Prota 11(1): Medicinal plants/Plantes mιdicinales 1
Bot. Jahrb. Syst. 15: 376 (1892).
Strophanthus intermedius Pax (1892).
Origin and geographic distribution
Strophanthus amboensis occurs from western DR Congo to Angola and Namibia.
In Angola a decoction of the roots or leaves of Strophanthus amboensis is taken against rheumatism. The Luvale people use an enema of the root to treat venereal diseases. The Luchazi people mix the pounded root with oil and apply the ointment to treat scabies. In Namibia the seeds are used in the preparation of arrow poison.
From the seeds about 10 cardiac glycosides (cardenolides) have been isolated of which the most important are based on the aglycone sarverogenin: mainly intermedioside and panstroside, and traces of amboside, leptoside, kwangoside and sarveroside. These glycosides are highly toxic. The aglycones sarverogenin and sarmentogenin have also been isolated. Sarverogenin has also been isolated from the root and bark after hydrolysis. Leptoside has a weak cardio-stimulant action.
Cell suspension cultures from the leaves, to which digitoxigenin was added, produced 6 transformation products, e.g. periplogenin.
Deciduous shrub up to 4 m tall or liana up to 20 m long, with clear or white exudate, all parts glabrous to hairy; stem up to 20 cm in diameter; bark pale grey; branches with few to many lenticels, pale brown or purple brown. Leaves decussately opposite, simple and entire; stipules absent; petiole 29 mm long; blade ovate to broadly ovate, 212.5 cm Χ 16.5 cm, base cuneate, rounded to slightly cordate, apex rounded or acuminate, papery or thinly leathery, with translucent dots. Inflorescence a terminal dichasial cyme, on long or short branches or in the forks, lax or congested, 112-flowered; peduncle 01 cm long; bracts ovate, narrowly ovate or narrowly triangular, 26 mm long, deciduous. Flowers bisexual, regular, 5-merous; pedicel 0.52 cm long; sepals free, slightly unequal, ovate or obovate, 311 mm long, obtuse or acute; corolla tube 1527 mm long, widening at 1535% of its length into a cylindrical upper part, at the mouth 613 mm wide, short-hairy, orange-yellow turning purple via dark red, white-streaked inside, corona lobes tongue-shaped, 2.57.5 mm long, obtuse, fleshy, minutely hairy, pink or violet, corolla lobes ovate, gradually narrowing into a narrow, spreading tail, lobes including the tail 2575 mm long, hairy, reddish violet on the right outer side and whitish yellow on the left outer side, yellow on the inner side; stamens inserted at 57.5 mm from the base of the corolla tube, included; ovary half-inferior, 2-celled, style 57.5 mm long, ending in a ringlike pistil head surrounding the stigma. Fruit consisting of 2 ellipsoid follicles 1227 cm Χ 1.52.5 cm, tapering into a broad and obtuse apex, 2-valved, divergent at 180270°, wall thick and hard, many-seeded. Seeds spindle-shaped, slightly flattened, 816 mm Χ 24.5 mm, densely pubescent, at apex with a long beak up to 10 cm long, glabrous in lower half, upper half with long hairs up to 7 cm long.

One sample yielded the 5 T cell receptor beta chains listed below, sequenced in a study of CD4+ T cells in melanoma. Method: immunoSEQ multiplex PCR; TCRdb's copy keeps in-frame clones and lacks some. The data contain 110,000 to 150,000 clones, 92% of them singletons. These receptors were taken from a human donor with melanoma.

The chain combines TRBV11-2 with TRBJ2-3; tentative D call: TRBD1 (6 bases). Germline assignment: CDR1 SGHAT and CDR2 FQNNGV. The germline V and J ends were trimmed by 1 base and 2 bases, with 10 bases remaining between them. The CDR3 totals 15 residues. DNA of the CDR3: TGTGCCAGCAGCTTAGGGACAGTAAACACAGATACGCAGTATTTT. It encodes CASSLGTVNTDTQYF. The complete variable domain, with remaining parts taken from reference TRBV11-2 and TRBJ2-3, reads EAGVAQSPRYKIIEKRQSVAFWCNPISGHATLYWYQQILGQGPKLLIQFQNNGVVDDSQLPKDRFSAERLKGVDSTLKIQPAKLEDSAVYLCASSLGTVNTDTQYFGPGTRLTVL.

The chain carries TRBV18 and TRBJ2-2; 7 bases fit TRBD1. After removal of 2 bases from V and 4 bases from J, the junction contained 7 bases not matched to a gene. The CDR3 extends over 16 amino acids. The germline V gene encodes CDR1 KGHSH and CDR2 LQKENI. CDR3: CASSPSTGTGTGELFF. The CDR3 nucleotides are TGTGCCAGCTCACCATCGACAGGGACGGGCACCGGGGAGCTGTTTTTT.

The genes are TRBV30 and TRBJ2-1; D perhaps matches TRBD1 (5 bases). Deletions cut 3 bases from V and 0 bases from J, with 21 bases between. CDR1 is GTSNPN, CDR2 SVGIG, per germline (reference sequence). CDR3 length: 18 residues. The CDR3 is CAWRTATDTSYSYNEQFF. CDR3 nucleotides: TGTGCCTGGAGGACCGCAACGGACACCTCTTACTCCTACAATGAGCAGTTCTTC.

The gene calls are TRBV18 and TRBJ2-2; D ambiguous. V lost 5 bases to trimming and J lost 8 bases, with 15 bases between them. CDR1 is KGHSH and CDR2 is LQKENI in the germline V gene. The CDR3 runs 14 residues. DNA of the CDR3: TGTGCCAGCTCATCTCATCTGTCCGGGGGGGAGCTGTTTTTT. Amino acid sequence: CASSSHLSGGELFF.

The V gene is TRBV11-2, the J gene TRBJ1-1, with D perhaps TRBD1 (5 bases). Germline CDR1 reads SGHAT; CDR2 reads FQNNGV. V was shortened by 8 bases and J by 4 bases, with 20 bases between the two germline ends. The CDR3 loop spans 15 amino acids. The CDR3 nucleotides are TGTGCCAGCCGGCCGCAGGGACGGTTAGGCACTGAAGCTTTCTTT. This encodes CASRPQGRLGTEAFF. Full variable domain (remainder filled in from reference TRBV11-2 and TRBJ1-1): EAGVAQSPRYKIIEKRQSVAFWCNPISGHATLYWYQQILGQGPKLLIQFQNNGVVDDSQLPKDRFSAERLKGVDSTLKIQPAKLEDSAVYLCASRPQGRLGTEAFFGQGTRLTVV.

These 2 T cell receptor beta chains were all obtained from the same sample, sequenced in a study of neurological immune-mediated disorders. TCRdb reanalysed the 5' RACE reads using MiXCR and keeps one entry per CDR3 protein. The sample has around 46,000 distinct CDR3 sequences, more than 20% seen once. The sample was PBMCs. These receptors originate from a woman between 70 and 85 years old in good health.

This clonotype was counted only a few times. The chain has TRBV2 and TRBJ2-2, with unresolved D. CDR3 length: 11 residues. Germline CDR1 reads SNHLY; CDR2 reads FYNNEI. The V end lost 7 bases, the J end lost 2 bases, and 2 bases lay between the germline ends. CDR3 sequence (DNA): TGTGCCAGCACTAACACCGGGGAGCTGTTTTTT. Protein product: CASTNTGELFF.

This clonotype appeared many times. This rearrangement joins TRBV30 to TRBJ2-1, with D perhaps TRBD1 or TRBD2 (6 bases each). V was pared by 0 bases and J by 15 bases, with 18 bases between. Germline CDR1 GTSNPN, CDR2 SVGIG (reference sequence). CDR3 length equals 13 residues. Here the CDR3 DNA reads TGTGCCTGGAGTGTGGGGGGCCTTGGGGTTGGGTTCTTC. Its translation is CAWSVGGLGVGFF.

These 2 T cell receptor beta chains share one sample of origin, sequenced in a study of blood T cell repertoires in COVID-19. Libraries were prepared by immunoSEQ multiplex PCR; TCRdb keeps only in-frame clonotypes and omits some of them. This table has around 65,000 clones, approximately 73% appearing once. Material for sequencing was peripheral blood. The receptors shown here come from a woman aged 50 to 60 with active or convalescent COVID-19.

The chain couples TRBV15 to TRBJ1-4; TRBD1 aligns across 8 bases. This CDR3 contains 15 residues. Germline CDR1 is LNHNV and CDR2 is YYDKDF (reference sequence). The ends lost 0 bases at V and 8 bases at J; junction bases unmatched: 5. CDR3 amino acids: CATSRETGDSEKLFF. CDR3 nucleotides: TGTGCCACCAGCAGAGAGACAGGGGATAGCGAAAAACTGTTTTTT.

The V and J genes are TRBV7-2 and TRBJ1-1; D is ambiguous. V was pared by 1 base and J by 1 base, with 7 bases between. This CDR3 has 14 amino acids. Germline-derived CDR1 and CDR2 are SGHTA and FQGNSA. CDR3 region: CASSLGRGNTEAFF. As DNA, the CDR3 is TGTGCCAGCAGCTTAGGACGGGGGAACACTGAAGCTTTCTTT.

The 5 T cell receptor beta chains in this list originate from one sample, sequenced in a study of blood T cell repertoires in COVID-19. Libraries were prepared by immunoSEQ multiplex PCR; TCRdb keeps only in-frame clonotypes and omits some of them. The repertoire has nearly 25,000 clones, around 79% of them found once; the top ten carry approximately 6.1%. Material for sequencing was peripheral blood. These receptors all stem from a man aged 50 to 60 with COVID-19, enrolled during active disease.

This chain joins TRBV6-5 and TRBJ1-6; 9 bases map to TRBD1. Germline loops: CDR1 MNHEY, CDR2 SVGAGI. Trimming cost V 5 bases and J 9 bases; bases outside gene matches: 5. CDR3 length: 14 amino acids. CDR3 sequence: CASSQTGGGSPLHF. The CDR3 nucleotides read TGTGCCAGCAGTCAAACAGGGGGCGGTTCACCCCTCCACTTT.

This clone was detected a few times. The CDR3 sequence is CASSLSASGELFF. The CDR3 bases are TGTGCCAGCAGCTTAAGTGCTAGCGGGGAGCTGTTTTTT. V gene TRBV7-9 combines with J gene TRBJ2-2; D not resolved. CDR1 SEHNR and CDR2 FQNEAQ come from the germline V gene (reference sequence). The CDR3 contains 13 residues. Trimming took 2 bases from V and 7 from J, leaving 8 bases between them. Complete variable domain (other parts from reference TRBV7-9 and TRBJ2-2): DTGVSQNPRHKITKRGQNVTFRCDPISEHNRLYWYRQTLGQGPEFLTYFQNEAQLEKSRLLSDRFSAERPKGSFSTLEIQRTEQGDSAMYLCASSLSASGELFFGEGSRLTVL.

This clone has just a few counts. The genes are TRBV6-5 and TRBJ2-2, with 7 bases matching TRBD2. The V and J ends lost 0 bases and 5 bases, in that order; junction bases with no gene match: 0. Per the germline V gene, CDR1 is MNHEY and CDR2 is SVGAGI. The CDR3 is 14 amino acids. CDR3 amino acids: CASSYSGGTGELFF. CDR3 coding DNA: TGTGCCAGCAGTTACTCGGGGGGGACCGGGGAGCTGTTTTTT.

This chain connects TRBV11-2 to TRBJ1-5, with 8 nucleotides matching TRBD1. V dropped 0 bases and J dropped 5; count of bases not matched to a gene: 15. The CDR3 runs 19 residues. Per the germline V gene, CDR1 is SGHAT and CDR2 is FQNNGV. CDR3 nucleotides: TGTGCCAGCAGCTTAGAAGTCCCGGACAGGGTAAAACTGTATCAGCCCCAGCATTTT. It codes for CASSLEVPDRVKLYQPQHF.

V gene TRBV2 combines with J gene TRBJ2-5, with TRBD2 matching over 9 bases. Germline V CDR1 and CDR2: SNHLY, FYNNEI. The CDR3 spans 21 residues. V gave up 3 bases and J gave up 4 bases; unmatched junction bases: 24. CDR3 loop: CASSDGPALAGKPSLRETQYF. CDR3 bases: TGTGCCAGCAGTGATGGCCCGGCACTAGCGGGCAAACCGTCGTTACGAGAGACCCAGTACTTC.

Strophanthus comprises 38 species, of which 30 occur in continental Africa, 1 in Madagascar and 7 in Asia, from India to South-East Asia. Strophanthus amboensis is a variable species. It flowers towards the end of the dry and the beginning of the rainy season; flowers appear before or with the leaves. Fruits mature at the beginning of the dry season.
Strophanthus amboensis occurs in forest margins, woodland and thorn scrub, often in rock fissures, at 4502000 m altitude.
Genetic resources and breeding
Strophanthus amboensis is rather widespread and not in danger of genetic erosion.
Medicinal use of Strophanthus amboensis will be limited to local use in its area of distribution, unless further studies on the chemical constituents reveal new possibilities. Strophanthus amboensis has unusual and beautiful flowers, which makes it an interesting ornamental plant.
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Correct citation of this article:
de Ruijter, A., 2006. Strophanthus amboensis (Schinz) Engl. & Pax. In: Schmelzer, G.H. & Gurib-Fakim, A. (Editors). Prota 11(1): Medicinal plants/Plantes mιdicinales 1. [CD-Rom]. PROTA, Wageningen, Netherlands.